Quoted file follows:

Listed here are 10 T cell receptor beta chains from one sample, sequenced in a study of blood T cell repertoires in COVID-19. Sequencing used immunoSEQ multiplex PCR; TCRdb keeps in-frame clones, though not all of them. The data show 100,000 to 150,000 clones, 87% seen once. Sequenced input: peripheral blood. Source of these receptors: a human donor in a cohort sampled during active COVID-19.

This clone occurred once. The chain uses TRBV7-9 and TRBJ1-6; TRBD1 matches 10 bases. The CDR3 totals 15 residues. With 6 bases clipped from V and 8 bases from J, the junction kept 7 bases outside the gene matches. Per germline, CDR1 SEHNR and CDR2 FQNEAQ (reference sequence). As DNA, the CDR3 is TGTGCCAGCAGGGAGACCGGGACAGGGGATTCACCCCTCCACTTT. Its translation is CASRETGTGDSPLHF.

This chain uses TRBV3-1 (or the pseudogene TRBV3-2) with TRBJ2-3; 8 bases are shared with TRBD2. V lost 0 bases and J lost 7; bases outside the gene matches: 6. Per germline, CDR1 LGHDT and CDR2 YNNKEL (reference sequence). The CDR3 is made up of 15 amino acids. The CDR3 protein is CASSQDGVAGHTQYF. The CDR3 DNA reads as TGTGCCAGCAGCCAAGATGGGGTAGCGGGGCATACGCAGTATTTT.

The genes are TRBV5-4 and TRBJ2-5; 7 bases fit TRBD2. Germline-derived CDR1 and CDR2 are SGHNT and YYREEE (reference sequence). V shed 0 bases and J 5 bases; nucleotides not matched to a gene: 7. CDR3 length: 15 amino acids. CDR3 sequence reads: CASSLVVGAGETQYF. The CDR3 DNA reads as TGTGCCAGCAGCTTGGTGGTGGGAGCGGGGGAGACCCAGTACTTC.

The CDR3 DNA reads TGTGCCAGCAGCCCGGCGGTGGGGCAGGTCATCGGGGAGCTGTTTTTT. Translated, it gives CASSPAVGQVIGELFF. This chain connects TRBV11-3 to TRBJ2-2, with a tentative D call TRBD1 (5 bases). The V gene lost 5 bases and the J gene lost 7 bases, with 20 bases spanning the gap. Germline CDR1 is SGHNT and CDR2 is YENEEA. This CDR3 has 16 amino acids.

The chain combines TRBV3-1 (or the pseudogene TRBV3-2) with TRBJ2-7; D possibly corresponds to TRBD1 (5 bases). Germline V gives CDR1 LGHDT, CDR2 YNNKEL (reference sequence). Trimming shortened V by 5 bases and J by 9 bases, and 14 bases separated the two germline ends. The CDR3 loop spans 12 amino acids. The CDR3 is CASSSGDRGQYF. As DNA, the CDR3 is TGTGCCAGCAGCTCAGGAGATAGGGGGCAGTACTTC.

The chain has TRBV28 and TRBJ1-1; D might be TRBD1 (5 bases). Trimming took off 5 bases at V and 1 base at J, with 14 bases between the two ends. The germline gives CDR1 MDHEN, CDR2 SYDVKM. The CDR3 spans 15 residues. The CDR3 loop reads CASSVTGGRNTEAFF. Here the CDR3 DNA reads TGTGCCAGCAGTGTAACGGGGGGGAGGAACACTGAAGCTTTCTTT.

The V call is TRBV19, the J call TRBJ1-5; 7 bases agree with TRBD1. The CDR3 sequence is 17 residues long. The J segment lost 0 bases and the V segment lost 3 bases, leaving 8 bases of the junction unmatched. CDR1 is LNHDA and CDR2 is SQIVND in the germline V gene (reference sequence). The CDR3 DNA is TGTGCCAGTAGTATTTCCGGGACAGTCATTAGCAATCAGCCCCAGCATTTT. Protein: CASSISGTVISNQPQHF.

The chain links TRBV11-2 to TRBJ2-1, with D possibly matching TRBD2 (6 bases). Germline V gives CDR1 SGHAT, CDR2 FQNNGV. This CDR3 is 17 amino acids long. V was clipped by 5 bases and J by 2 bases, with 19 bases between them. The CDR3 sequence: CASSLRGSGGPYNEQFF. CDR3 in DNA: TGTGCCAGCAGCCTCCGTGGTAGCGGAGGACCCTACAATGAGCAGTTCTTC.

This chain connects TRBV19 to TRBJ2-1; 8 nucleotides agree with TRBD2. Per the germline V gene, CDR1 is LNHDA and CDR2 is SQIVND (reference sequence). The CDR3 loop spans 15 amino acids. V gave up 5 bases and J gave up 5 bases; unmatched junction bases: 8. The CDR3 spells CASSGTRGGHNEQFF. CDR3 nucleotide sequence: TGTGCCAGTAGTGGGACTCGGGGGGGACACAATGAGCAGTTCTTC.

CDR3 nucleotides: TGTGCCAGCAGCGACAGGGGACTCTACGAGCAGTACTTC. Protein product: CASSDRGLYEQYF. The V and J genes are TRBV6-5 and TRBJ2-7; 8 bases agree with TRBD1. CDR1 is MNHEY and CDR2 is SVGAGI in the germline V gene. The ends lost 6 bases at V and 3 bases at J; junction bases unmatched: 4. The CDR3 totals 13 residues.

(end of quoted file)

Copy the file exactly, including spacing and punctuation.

Listed here are 10 T cell receptor beta chains from one sample, sequenced in a study of blood T cell repertoires in COVID-19. Sequencing used immunoSEQ multiplex PCR; TCRdb keeps in-frame clones, though not all of them. The data show 100,000 to 150,000 clones, 87% seen once. Sequenced input: peripheral blood. Source of these receptors: a human donor in a cohort sampled during active COVID-19.

This clone occurred once. The chain uses TRBV7-9 and TRBJ1-6; TRBD1 matches 10 bases. The CDR3 totals 15 residues. With 6 bases clipped from V and 8 bases from J, the junction kept 7 bases outside the gene matches. Per germline, CDR1 SEHNR and CDR2 FQNEAQ (reference sequence). As DNA, the CDR3 is TGTGCCAGCAGGGAGACCGGGACAGGGGATTCACCCCTCCACTTT. Its translation is CASRETGTGDSPLHF.

This chain uses TRBV3-1 (or the pseudogene TRBV3-2) with TRBJ2-3; 8 bases are shared with TRBD2. V lost 0 bases and J lost 7; bases outside the gene matches: 6. Per germline, CDR1 LGHDT and CDR2 YNNKEL (reference sequence). The CDR3 is made up of 15 amino acids. The CDR3 protein is CASSQDGVAGHTQYF. The CDR3 DNA reads as TGTGCCAGCAGCCAAGATGGGGTAGCGGGGCATACGCAGTATTTT.

The genes are TRBV5-4 and TRBJ2-5; 7 bases fit TRBD2. Germline-derived CDR1 and CDR2 are SGHNT and YYREEE (reference sequence). V shed 0 bases and J 5 bases; nucleotides not matched to a gene: 7. CDR3 length: 15 amino acids. CDR3 sequence reads: CASSLVVGAGETQYF. The CDR3 DNA reads as TGTGCCAGCAGCTTGGTGGTGGGAGCGGGGGAGACCCAGTACTTC.

The CDR3 DNA reads TGTGCCAGCAGCCCGGCGGTGGGGCAGGTCATCGGGGAGCTGTTTTTT. Translated, it gives CASSPAVGQVIGELFF. This chain connects TRBV11-3 to TRBJ2-2, with a tentative D call TRBD1 (5 bases). The V gene lost 5 bases and the J gene lost 7 bases, with 20 bases spanning the gap. Germline CDR1 is SGHNT and CDR2 is YENEEA. This CDR3 has 16 amino acids.

The chain combines TRBV3-1 (or the pseudogene TRBV3-2) with TRBJ2-7; D possibly corresponds to TRBD1 (5 bases). Germline V gives CDR1 LGHDT, CDR2 YNNKEL (reference sequence). Trimming shortened V by 5 bases and J by 9 bases, and 14 bases separated the two germline ends. The CDR3 loop spans 12 amino acids. The CDR3 is CASSSGDRGQYF. As DNA, the CDR3 is TGTGCCAGCAGCTCAGGAGATAGGGGGCAGTACTTC.

The chain has TRBV28 and TRBJ1-1; D might be TRBD1 (5 bases). Trimming took off 5 bases at V and 1 base at J, with 14 bases between the two ends. The germline gives CDR1 MDHEN, CDR2 SYDVKM. The CDR3 spans 15 residues. The CDR3 loop reads CASSVTGGRNTEAFF. Here the CDR3 DNA reads TGTGCCAGCAGTGTAACGGGGGGGAGGAACACTGAAGCTTTCTTT.

The V call is TRBV19, the J call TRBJ1-5; 7 bases agree with TRBD1. The CDR3 sequence is 17 residues long. The J segment lost 0 bases and the V segment lost 3 bases, leaving 8 bases of the junction unmatched. CDR1 is LNHDA and CDR2 is SQIVND in the germline V gene (reference sequence). The CDR3 DNA is TGTGCCAGTAGTATTTCCGGGACAGTCATTAGCAATCAGCCCCAGCATTTT. Protein: CASSISGTVISNQPQHF.

The chain links TRBV11-2 to TRBJ2-1, with D possibly matching TRBD2 (6 bases). Germline V gives CDR1 SGHAT, CDR2 FQNNGV. This CDR3 is 17 amino acids long. V was clipped by 5 bases and J by 2 bases, with 19 bases between them. The CDR3 sequence: CASSLRGSGGPYNEQFF. CDR3 in DNA: TGTGCCAGCAGCCTCCGTGGTAGCGGAGGACCCTACAATGAGCAGTTCTTC.

This chain connects TRBV19 to TRBJ2-1; 8 nucleotides agree with TRBD2. Per the germline V gene, CDR1 is LNHDA and CDR2 is SQIVND (reference sequence). The CDR3 loop spans 15 amino acids. V gave up 5 bases and J gave up 5 bases; unmatched junction bases: 8. The CDR3 spells CASSGTRGGHNEQFF. CDR3 nucleotide sequence: TGTGCCAGTAGTGGGACTCGGGGGGGACACAATGAGCAGTTCTTC.

CDR3 nucleotides: TGTGCCAGCAGCGACAGGGGACTCTACGAGCAGTACTTC. Protein product: CASSDRGLYEQYF. The V and J genes are TRBV6-5 and TRBJ2-7; 8 bases agree with TRBD1. CDR1 is MNHEY and CDR2 is SVGAGI in the germline V gene. The ends lost 6 bases at V and 3 bases at J; junction bases unmatched: 4. The CDR3 totals 13 residues.